As I was trying to write a new article in September, 2012, the essential part of the editor screen appeared like this:

extract - Annotum Theme article Editor in WordPress

Is This How Your Annotum – Theme Editor Looks  – Just One Section Box, One Title Box, and One Paragraph Box?

I was unable to create new paragraphs – upsetting, to say the least.  Perhaps I need to wait longer, or should have done something concrete, I don”t know.  I opted for the advice I give in the section “Adding Paragraphs When It Seems Impossible”.  Choosing short one or two line paragraphs will simplify the work.

[Update: As of December, 2012, this problem no longer existed, at least in my case – but if it should return, we might know what to do.]

While doing the above, some new problems appeared.  Erasing the contents of the paragraph box caused it to disappear.  Conclusion : Leave a token letter, until a complete paragraph justifies deleting the unwanted item.  Also, the cursor would not enter some of the paragraph boxes.  Solution: Add more paragraph boxes, delete the ones that don’t work, whether from the box above, or below.

If you cannot copy some paragraph boxes from a previous article (which requires two instance of WordPress to be open), just put 1 character in the Title box, one more in the paragraph box, place the cursor after the first character in the Title box, copy to the end of the character in the Paragraph box, paste after the last letter.  You will then have to change the second Title box to a paragraph box, and can repeat the procedure to obtain a suitable number of boxes.  (Perhaps WordPress is updating something – one time, I had to wait about 10 days for things to be righted, but I don’t have that much patience, when I’m in the mood for writing.)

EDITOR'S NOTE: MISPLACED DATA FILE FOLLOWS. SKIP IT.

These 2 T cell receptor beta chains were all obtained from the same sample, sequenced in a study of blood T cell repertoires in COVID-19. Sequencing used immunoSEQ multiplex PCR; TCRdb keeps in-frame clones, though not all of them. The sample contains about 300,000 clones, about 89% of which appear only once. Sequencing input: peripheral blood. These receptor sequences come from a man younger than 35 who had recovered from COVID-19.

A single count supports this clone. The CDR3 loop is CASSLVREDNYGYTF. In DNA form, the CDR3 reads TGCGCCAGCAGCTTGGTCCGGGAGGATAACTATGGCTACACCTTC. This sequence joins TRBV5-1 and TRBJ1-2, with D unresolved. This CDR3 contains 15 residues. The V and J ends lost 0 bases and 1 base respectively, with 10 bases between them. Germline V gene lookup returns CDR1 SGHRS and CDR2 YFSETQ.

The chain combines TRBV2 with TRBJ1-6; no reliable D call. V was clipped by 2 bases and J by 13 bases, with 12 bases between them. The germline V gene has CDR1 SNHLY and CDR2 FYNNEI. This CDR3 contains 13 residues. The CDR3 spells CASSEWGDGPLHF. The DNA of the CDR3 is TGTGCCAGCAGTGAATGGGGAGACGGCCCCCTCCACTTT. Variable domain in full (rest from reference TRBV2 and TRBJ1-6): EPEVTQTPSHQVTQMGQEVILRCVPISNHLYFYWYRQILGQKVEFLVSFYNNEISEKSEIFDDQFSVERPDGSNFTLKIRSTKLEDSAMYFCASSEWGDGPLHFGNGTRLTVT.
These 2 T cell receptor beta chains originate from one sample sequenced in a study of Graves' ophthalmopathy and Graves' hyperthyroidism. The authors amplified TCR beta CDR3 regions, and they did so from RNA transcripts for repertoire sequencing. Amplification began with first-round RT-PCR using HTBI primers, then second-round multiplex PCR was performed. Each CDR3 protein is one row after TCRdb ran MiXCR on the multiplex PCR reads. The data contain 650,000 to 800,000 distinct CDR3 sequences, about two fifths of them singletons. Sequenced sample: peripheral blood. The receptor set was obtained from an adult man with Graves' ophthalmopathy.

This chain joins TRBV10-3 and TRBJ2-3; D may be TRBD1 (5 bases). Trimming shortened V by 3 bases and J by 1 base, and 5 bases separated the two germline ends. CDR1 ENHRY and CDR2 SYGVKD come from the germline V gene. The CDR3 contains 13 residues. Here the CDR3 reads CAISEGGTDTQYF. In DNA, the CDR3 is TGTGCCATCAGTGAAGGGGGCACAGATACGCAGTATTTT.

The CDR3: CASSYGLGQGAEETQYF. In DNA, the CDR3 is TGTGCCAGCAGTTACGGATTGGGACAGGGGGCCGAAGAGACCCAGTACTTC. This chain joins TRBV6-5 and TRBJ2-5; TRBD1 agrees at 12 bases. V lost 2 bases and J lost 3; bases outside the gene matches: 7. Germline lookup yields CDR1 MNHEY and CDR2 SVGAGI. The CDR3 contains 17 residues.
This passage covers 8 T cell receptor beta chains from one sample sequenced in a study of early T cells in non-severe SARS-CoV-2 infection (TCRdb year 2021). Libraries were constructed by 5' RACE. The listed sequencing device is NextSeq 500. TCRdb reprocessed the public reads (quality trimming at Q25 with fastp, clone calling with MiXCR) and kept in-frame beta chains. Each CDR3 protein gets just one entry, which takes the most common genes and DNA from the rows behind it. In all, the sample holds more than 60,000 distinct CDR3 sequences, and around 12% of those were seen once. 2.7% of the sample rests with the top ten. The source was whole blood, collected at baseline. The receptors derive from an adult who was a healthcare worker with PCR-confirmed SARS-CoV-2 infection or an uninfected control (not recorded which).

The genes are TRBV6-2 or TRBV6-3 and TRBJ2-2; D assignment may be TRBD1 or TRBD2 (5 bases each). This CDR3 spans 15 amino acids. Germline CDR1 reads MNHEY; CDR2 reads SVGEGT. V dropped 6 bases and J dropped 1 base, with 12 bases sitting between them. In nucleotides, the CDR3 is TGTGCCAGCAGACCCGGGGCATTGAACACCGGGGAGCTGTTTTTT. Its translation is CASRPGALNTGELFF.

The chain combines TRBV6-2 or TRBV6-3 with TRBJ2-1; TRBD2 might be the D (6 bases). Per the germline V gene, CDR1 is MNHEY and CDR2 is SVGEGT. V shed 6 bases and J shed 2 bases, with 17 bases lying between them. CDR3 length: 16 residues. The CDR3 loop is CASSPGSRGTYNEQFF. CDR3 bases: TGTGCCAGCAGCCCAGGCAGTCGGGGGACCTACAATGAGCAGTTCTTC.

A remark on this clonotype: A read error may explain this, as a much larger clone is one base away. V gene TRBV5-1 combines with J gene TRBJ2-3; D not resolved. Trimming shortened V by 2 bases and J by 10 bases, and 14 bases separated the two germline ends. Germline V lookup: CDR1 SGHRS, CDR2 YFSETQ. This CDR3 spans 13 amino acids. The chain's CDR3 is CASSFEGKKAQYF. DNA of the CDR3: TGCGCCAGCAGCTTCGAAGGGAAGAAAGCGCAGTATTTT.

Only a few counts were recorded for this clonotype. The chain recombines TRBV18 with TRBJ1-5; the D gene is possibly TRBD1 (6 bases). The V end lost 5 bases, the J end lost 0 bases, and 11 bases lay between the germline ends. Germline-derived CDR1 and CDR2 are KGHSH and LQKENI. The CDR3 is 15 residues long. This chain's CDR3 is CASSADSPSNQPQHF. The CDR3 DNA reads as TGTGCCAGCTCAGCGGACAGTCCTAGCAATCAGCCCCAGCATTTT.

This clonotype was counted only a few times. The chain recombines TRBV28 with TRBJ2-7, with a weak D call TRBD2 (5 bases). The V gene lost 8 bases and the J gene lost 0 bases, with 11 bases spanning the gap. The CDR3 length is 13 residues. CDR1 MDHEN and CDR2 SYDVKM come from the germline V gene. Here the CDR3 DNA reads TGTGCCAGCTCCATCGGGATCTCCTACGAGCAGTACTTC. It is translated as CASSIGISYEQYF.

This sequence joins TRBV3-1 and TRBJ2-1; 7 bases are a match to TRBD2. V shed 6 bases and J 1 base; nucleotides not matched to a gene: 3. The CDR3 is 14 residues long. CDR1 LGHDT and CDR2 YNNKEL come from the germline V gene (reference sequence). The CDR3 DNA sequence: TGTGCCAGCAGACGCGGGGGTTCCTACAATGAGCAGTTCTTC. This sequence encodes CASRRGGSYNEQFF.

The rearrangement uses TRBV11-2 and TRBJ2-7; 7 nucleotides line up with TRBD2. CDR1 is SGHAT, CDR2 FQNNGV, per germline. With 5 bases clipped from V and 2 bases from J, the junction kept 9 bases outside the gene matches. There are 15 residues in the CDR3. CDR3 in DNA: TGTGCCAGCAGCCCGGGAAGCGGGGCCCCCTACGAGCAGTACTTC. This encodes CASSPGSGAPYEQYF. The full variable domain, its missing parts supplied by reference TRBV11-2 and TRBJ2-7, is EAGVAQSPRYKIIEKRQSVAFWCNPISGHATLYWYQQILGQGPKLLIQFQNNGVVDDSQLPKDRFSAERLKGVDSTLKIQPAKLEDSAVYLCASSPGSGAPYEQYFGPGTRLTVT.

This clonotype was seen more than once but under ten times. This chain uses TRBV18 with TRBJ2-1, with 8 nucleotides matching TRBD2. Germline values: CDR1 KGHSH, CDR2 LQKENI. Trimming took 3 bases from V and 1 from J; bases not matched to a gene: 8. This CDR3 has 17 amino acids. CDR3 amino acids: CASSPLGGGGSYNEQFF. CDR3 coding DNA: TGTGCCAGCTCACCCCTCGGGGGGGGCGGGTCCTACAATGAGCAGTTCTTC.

The Solutions for Existing Articles

Before anything else:

¶ If you had any footnotes at all in Knol, and if your files were transferred the same as mine were, those footnotes will still be linked to the now non-existent site. Use the appropriate icon to break the links, if they are not to WordPress. The corrections will be tedious, but that cannot be helped.

¶ To avoid frustration, always press the return key before doing anything important in the previous paragraph, such as adding ordered or bullet lists, or images. In fact, it may be so difficult to erase image areas, that I would recommend five or six returns, to force the creation of paragraph areas. That may be excessive, but that excess is often more easily erased, than an error resulting from a deficiency is remedied.

¶ For example, to erase the image area, put the cursor in the topmost paragraph box below the image area, and after deleting the text in the paragraph and caption boxes for the image, start using the backspace key, until the undesired area is removed – that would be somewhere between 6 and 9 times, it may depend on what was in the boxes to begin with. Instances have been found where complete erasure is not possible.